Chapter 5

Assay accuracy is defined as the degree of closeness of achieved results relative to their actual (true) values. Unfortunately, international standards do not exist for FLC measurements, so there are no reference points from which to assess the accuracy of results. In order to ensure accuracy in Freelite immunoassays, a suitable basis for standardisation and calibration was required. It was considered that polyclonal FLCs should be used in order to minimise any potential problems that might arise from the use of unique monoclonal proteins.

The production of assay calibrators was achieved in the following manner: 1) production and accurate quantification of pure polyclonal, primary κ and λ FLC standards; 2) production of secondary internal reference standards; and 3) production of calibration materials for use in the FLC kits (calibrated to the internal reference) (Figure 5.6).

Each primary standard was found to be greater than 99% pure by silver-stained sodium dodecyl sulfate polyacrylamide gel electrophoresis (SDS-PAGE), whilst the alternate FLC was not detected by haemagglutination-inhibition and dot blot assays. The amino acid content of each primary standard was then determined in order to produce an accurate estimation of the protein content. Secondary standards were initially prepared from pools of different monoclonal κ and λ proteins. These were not considered ideal for use as working calibrators, so additional polyclonal standards were prepared from a pool of sera that contained elevated polyclonal sFLCs. These standards are known as κ or λ Internal Reference standards. The primary standards were used to assign κ and λ FLC concentrations to the Internal Reference standards by nephelometry. Each stage of the value transfer was completed at three dilutions and repeated three times. The final FLC values for the Internal Reference standards were 46.0 mg/L and 71.4 mg/L for κ and λ sFLCs, respectively. These values were used for all subsequent laboratory and clinical studies and used to assign values to kit calibrators and controls.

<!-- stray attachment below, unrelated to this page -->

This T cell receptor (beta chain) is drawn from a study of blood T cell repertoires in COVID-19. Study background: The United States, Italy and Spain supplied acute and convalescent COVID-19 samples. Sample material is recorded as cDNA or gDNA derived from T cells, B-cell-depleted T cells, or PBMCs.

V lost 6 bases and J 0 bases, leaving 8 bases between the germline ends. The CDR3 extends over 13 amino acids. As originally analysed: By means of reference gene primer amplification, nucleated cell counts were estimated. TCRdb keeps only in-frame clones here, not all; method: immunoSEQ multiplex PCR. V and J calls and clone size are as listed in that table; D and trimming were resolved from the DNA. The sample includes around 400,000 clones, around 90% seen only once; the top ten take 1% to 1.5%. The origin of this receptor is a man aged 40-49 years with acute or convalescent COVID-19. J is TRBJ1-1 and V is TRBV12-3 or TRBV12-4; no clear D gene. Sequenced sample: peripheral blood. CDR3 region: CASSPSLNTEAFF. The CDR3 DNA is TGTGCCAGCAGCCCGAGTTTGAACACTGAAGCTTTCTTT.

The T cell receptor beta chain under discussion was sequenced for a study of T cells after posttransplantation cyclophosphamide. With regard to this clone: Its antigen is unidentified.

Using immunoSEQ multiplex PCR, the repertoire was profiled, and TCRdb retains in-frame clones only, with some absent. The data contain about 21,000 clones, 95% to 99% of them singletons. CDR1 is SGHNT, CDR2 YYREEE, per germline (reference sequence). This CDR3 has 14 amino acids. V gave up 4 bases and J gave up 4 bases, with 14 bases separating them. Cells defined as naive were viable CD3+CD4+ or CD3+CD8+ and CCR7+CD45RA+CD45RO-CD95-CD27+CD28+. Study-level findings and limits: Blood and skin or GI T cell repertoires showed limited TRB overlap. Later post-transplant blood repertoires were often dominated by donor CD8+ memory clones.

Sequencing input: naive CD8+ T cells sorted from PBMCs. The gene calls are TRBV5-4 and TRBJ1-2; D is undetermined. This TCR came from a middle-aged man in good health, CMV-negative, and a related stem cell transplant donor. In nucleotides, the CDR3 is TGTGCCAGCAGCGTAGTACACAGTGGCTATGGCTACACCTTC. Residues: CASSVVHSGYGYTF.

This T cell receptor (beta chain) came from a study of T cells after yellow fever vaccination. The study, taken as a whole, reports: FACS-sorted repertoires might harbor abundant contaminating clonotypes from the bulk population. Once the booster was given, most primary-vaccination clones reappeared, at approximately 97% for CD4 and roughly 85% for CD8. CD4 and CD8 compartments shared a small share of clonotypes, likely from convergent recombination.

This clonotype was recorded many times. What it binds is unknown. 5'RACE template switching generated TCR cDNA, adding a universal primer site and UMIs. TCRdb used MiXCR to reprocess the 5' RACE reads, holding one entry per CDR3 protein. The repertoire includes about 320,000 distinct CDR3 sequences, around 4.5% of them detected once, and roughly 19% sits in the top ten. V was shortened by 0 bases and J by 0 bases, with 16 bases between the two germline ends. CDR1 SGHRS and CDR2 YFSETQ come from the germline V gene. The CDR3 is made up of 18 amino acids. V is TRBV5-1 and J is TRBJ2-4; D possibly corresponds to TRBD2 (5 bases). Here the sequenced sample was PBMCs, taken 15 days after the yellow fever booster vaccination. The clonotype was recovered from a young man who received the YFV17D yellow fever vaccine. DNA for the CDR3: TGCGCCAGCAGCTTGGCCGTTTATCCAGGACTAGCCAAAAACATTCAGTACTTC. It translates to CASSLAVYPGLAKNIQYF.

The measuring ranges of Freelite nephelometric/turbidimetric assays are dependent upon two factors: the slope of the respective calibration curve and the portion selected for the assay. The latter should be chosen to allow the maximum number of normal and abnormal clinical samples to be measured at the initial sample dilution. Typical analytical ranges (at the standard dilution) on the Binding Site SPAPLUS® for κ and λ sFLCs are 4.0 - 180 mg/L and 4.5 - 165 mg/L, respectively (Figure 5.7). Samples containing higher concentrations require further dilution. Calibration curves are validated by the measurement of high and low control samples. It is also recommended that all laboratories take part in external quality assurance schemes, to allow comparison of performance and results among different test sites (Chapter 39).